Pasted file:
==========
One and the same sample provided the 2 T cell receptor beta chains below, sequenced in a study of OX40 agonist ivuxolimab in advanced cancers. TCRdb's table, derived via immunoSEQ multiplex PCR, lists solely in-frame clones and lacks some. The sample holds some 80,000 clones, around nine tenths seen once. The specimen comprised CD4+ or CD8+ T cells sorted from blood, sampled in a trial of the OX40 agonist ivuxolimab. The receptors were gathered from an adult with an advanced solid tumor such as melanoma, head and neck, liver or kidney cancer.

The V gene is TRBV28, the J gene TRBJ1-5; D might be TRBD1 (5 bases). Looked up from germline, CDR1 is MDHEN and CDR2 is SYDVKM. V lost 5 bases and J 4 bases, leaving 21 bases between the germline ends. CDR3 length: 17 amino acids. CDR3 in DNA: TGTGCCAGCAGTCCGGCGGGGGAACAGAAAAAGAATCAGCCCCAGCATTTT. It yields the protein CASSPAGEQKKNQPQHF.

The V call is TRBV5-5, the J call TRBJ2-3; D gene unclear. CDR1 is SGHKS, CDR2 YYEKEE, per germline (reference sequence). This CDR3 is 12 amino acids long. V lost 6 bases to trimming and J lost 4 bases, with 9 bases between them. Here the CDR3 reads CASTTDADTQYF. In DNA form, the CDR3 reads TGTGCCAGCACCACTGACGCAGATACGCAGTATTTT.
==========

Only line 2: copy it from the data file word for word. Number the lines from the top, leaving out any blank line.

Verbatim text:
The V gene is TRBV28, the J gene TRBJ1-5; D might be TRBD1 (5 bases). Looked up from germline, CDR1 is MDHEN and CDR2 is SYDVKM. V lost 5 bases and J 4 bases, leaving 21 bases between the germline ends. CDR3 length: 17 amino acids. CDR3 in DNA: TGTGCCAGCAGTCCGGCGGGGGAACAGAAAAAGAATCAGCCCCAGCATTTT. It yields the protein CASSPAGEQKKNQPQHF.